Possible spring break destination: Trans-Allegheny Lunatic Asylum

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playwithdeath.com

This spine-tingling destination could be the perfect one to visit over spring break.

Morgan Browning, Staff Reporter

In small town Weston, West Virginia, there is an old hospital that attracts visitors every year. It is known as the Trans-Allegheny Lunatic Asylum. Before it closed in 1994, the building served as a psychiatric hospital for patients of all ages. It was designed to hold 250 people, but in the 1950s, it was holding 2,400 patients, making overcrowding an issue.  In 1994, the place closed because the treatments for psychiatric patients changed drastically. The actual building was built by Richard Andrews, being the largest hand-cut stone masonry buildings in the United States. It is also the second largest hand-cut sandstone building in the world, following behind one in Moscow Kremlin. It now used as a tourist attraction, allowing tours, ghost hunts and other events that help with money for the building’s restoration.
Construction of the asylum was interrupted by the Civil War in 1861, not housing the first patients until 1864. However, construction did continue until 1881. “The Charleston Gazette” had many reports from the 1940s, saying the Trans-Allegheny Lunatic Asylum had poor sanitation and a lack of furniture, light and heating. One wing of the hospital, however, was said to be luxurious after a remodel from the fire in 1935 started by a patient. The asylum contained many assets including wards for the patients, sitting areas, a lobby, a basketball gym, a tuberculosis ward and a jail unit for the more violent patients. Windows were also placed all around the building to follow the Kirkbride plan, where therapeutic sunlight and fresh air would be an abundance for the patients.
Patients in the Trans-Allegheny Lunatic Asylum grew in number over the years, reaching over 2 thousand in the 1950s. People were admitted to the asylum for many reasons besides mental issues. Divorce during this time was frowned upon, so a man could take his wife to the asylum instead. Women were even admitted for “female disease” and “women trouble”. A list of admission reasons was posted in the asylum that listed the most bizarre reasons you had ever heard of. The list included jealousy, laziness, novel reading, politics excitement, asthma, bad company, bad whiskey, tobacco, falling off a horse during war, greediness, marriage of son and grief. No, this wasn’t a joke either. There are hundreds more reasons that an asylum wouldn’t be the answer to today, but back then was the only option.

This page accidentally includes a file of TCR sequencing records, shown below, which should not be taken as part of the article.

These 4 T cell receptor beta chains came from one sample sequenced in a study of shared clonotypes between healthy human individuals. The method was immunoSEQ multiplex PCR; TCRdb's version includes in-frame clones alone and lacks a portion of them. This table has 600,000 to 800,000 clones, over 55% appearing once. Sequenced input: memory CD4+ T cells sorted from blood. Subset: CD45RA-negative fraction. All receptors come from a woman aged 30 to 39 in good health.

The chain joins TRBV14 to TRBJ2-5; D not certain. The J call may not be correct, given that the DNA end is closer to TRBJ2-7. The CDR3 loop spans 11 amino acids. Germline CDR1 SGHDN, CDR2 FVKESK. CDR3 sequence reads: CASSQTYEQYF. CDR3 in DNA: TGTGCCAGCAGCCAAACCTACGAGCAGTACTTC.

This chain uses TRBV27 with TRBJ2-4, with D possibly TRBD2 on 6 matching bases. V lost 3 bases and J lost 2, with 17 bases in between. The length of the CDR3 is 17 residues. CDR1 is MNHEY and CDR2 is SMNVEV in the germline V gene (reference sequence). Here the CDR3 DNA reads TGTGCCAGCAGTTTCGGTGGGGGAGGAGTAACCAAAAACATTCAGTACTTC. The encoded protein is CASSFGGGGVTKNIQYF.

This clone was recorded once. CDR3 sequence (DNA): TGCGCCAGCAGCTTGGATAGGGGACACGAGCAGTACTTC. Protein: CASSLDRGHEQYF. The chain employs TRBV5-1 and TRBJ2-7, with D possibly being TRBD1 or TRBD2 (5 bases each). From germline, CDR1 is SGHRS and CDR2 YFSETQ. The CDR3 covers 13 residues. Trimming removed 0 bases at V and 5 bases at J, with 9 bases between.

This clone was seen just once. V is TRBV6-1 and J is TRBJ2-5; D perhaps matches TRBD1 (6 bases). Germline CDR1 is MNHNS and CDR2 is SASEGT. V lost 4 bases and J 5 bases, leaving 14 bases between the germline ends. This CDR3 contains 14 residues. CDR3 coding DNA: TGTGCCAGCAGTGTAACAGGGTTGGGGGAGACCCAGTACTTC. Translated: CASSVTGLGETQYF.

Treatment for the patients was the main reason the Trans-Allegheny Lunatic Asylum shut down. The medicine and treatments changed drastically from when the place opened to the 1990s. While the asylum was housing patients, they would receive hydrotherapy, electroshock therapy and lobotomies. Some were even put in ice baths to shock their systems.
After the patients were locked in cages most of the day, they became violent and angry. There are several cases where patients killed other patients or attacking the staff. Two men hung their roommate by sheets tied together and slung over a rafter. When he didn’t die immediately, they put him down and beat him with a metal bed frame. A lot of patients did unfortunately die while staying in the asylum and some say they never left. The historic landmark now provides ghost hunt and tours around the Trans-Allegheny and people have reported finding ghost activity during their sessions. One particular repeated sighting is of a girl name Lily, who died at a young age at the asylum. Her toys are still in her room how they were left and a ball has even been said of rolling down the hallway on its own.
Lastly, the Trans-Allegheny Lunatic Asylum had been turned into a historic landmark for tourists and ghost hunters all over. It has even been featured on the shows Paranormal Lockdown and Ghost Adventures. Anyone can go visit the asylum and learn more about the haunting history or go on a hunt for past patients who never left. Then, if you’re really brave, you can stay overnight, ghost hunting in the early hours of the morning. A waiver is signed before any type of tour is participated in for safety purposes, but don’t let that psych you out of a fun, adventure-filled mini-vacation at the Trans-Allegheny Lunatic Asylum.